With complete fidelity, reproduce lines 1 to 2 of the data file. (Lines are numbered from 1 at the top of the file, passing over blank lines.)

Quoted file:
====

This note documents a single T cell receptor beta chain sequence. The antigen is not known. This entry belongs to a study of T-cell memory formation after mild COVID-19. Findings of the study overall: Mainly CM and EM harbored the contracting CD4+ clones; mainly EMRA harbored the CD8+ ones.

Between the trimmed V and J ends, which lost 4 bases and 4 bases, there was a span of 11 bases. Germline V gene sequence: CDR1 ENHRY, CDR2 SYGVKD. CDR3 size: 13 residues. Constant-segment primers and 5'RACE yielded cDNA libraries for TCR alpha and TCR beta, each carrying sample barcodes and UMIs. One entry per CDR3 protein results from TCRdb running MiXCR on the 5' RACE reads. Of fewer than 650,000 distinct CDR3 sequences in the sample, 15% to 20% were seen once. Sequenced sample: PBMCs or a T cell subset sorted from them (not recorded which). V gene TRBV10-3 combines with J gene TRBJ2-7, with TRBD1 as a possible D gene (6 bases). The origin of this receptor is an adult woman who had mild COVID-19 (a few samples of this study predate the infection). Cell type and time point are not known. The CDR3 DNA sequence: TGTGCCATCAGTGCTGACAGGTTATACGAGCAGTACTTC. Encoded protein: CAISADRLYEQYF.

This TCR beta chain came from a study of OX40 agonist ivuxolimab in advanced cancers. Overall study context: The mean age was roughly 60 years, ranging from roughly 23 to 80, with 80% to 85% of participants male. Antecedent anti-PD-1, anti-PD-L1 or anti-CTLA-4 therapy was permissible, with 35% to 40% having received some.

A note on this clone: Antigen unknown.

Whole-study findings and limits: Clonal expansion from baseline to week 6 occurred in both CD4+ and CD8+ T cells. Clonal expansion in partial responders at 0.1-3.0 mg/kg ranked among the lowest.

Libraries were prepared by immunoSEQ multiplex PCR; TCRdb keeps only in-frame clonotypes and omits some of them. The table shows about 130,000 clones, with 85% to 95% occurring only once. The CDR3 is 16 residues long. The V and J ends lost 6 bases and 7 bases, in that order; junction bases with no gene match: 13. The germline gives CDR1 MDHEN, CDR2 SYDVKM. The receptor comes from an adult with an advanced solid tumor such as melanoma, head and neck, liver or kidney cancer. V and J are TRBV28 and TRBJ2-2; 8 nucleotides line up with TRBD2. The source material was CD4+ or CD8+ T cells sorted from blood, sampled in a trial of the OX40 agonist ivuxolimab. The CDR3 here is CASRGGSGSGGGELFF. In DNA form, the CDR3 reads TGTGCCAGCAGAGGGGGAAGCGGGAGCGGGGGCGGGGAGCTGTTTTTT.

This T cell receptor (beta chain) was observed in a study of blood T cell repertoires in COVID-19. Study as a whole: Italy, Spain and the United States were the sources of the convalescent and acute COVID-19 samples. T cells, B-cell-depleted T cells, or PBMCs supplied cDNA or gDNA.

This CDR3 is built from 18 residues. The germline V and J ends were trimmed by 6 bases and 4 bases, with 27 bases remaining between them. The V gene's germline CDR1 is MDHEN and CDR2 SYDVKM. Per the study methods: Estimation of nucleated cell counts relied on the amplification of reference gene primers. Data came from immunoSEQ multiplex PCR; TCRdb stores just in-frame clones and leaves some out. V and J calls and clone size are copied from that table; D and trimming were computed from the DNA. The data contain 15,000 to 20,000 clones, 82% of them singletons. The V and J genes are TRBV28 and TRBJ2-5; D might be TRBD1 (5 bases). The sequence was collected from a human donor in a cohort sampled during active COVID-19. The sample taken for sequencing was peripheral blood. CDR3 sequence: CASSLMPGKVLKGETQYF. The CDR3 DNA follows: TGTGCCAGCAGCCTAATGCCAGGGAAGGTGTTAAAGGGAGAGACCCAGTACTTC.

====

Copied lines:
This note documents a single T cell receptor beta chain sequence. The antigen is not known. This entry belongs to a study of T-cell memory formation after mild COVID-19. Findings of the study overall: Mainly CM and EM harbored the contracting CD4+ clones; mainly EMRA harbored the CD8+ ones.

Between the trimmed V and J ends, which lost 4 bases and 4 bases, there was a span of 11 bases. Germline V gene sequence: CDR1 ENHRY, CDR2 SYGVKD. CDR3 size: 13 residues. Constant-segment primers and 5'RACE yielded cDNA libraries for TCR alpha and TCR beta, each carrying sample barcodes and UMIs. One entry per CDR3 protein results from TCRdb running MiXCR on the 5' RACE reads. Of fewer than 650,000 distinct CDR3 sequences in the sample, 15% to 20% were seen once. Sequenced sample: PBMCs or a T cell subset sorted from them (not recorded which). V gene TRBV10-3 combines with J gene TRBJ2-7, with TRBD1 as a possible D gene (6 bases). The origin of this receptor is an adult woman who had mild COVID-19 (a few samples of this study predate the infection). Cell type and time point are not known. The CDR3 DNA sequence: TGTGCCATCAGTGCTGACAGGTTATACGAGCAGTACTTC. Encoded protein: CAISADRLYEQYF.